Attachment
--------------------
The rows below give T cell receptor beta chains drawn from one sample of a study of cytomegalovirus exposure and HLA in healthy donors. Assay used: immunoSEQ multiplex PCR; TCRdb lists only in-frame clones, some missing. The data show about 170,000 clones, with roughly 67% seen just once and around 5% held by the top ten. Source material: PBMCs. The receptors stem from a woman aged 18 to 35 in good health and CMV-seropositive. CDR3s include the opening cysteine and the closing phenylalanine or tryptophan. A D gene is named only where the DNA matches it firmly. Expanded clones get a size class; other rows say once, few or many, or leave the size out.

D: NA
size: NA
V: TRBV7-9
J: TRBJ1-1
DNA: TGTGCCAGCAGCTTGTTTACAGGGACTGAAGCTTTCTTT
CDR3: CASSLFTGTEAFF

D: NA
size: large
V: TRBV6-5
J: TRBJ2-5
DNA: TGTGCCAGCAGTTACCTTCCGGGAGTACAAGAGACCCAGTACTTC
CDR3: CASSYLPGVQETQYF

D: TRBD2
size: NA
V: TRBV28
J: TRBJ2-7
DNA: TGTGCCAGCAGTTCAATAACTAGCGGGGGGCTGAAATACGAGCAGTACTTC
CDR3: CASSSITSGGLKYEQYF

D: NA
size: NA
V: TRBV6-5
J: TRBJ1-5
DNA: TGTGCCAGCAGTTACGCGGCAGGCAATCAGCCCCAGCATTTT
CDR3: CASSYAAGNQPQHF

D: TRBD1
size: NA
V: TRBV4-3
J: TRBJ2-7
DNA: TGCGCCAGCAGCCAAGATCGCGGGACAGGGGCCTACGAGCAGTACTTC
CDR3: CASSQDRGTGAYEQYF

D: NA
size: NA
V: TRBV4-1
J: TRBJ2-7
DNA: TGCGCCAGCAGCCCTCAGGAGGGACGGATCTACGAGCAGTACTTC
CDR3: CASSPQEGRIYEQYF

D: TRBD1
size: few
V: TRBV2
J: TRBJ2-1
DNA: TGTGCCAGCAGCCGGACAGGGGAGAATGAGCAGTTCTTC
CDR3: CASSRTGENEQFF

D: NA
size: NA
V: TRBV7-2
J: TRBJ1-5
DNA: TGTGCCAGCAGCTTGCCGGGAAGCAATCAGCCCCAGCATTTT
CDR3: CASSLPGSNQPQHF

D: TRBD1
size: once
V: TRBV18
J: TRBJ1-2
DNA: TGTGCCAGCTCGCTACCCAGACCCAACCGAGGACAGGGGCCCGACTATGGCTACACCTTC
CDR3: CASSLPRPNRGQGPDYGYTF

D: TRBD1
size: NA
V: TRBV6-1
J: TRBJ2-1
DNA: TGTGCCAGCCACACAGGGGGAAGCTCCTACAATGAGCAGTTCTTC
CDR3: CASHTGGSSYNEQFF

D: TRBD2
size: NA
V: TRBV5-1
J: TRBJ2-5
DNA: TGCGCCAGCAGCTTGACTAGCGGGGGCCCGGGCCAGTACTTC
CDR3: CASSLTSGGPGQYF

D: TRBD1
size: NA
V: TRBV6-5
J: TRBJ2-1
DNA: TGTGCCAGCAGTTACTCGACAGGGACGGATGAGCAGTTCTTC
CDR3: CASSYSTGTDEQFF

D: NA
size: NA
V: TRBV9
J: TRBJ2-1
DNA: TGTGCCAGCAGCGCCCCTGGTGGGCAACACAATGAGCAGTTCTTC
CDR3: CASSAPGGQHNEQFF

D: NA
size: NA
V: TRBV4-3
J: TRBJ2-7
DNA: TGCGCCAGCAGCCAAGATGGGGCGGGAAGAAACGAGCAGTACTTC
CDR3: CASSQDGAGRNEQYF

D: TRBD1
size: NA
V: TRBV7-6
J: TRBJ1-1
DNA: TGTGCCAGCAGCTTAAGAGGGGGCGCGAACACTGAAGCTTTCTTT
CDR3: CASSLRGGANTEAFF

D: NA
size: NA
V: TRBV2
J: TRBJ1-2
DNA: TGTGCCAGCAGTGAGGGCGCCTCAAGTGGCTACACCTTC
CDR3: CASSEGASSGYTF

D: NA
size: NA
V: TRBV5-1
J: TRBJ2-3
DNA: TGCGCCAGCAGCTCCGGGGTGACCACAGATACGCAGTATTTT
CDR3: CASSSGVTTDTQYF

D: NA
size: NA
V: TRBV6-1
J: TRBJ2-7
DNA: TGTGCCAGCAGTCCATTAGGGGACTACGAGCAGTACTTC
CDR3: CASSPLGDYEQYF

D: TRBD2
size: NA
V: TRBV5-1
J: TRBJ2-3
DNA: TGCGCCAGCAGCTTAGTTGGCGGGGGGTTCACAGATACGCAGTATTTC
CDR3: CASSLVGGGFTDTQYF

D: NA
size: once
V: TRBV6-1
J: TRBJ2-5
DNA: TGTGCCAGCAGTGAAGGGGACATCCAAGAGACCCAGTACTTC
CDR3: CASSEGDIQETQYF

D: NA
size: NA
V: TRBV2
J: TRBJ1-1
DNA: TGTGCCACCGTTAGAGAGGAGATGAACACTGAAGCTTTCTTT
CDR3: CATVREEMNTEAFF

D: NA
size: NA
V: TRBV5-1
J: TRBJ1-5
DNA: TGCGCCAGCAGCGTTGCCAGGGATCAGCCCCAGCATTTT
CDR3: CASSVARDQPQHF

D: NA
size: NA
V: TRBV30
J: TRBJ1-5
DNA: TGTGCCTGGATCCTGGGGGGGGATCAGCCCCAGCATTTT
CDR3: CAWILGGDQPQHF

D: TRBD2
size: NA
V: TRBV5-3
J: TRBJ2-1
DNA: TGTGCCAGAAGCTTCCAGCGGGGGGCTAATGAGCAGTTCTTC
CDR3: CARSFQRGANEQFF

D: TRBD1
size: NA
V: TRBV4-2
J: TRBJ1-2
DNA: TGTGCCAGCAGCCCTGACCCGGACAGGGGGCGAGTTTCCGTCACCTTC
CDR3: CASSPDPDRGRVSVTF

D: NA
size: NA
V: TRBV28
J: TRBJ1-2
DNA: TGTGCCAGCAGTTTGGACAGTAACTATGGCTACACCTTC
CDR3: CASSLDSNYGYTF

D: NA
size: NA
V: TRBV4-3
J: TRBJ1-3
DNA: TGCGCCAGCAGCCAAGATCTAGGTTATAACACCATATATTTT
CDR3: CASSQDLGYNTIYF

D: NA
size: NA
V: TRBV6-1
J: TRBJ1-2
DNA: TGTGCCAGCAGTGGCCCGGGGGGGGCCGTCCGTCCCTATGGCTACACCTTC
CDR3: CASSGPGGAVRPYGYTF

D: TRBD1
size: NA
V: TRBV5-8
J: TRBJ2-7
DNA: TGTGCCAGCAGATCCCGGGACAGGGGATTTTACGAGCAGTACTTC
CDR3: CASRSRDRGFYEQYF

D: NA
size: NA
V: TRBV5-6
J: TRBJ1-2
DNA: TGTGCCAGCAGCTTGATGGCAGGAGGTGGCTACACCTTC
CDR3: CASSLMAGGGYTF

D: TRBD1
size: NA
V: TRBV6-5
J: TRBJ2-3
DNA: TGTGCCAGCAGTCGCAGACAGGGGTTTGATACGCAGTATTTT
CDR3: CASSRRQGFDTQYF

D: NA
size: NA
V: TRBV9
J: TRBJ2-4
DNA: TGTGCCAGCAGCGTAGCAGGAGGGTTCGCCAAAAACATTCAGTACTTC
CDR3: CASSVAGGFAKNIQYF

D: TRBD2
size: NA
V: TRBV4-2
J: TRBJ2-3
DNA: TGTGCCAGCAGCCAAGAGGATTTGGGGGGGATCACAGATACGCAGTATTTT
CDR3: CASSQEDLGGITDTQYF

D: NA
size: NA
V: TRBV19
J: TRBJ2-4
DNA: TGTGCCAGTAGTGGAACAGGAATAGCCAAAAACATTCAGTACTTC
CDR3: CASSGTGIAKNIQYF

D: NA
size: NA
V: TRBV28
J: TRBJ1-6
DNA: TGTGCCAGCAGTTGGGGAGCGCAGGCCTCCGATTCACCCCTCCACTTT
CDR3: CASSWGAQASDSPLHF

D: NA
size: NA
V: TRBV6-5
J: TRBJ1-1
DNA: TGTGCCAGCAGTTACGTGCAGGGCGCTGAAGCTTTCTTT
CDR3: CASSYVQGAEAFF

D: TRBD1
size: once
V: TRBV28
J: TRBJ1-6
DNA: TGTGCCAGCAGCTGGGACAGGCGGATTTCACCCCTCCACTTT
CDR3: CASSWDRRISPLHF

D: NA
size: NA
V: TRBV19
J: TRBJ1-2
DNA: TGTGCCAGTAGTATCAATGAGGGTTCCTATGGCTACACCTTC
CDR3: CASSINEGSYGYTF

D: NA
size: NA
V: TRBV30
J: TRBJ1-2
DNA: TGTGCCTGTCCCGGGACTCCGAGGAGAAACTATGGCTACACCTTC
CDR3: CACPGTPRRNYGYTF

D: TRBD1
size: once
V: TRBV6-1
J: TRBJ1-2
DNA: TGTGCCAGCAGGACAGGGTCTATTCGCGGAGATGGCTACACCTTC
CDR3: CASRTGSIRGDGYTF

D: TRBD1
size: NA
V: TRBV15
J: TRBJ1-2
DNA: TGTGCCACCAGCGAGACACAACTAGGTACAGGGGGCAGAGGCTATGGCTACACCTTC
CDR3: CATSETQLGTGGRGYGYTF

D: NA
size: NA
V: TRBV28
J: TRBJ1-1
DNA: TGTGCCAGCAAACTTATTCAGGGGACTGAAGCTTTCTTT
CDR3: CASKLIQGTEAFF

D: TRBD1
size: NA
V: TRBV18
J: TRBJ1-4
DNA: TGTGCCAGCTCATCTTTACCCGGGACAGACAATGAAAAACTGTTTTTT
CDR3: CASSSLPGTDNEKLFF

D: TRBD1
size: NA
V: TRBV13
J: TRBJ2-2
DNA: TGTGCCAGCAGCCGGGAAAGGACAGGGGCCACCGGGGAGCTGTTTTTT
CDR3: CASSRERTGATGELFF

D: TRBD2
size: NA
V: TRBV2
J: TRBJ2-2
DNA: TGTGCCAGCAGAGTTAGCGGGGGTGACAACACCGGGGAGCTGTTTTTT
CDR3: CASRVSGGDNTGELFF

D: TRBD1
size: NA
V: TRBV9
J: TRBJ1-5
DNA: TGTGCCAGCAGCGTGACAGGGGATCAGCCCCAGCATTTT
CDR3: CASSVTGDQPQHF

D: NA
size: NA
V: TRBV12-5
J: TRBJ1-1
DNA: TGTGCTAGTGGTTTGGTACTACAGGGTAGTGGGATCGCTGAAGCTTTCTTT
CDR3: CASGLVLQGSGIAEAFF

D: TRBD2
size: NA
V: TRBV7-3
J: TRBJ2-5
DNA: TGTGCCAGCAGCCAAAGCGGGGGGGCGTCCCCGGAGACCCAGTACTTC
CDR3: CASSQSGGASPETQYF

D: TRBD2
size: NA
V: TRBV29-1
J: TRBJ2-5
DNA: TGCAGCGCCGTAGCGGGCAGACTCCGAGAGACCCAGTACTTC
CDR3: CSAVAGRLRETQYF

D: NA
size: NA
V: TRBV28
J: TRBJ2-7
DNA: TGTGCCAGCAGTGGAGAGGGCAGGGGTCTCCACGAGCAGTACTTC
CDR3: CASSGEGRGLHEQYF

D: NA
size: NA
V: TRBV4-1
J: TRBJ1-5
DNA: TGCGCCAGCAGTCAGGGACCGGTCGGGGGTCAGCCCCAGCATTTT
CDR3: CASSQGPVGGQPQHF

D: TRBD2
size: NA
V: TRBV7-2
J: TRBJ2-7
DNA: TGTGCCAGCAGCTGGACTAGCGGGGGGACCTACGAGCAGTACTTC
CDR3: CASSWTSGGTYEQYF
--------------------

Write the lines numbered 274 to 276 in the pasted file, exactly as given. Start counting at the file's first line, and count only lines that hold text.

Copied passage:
V: TRBV9
J: TRBJ1-5
DNA: TGTGCCAGCAGCGTGACAGGGGATCAGCCCCAGCATTTT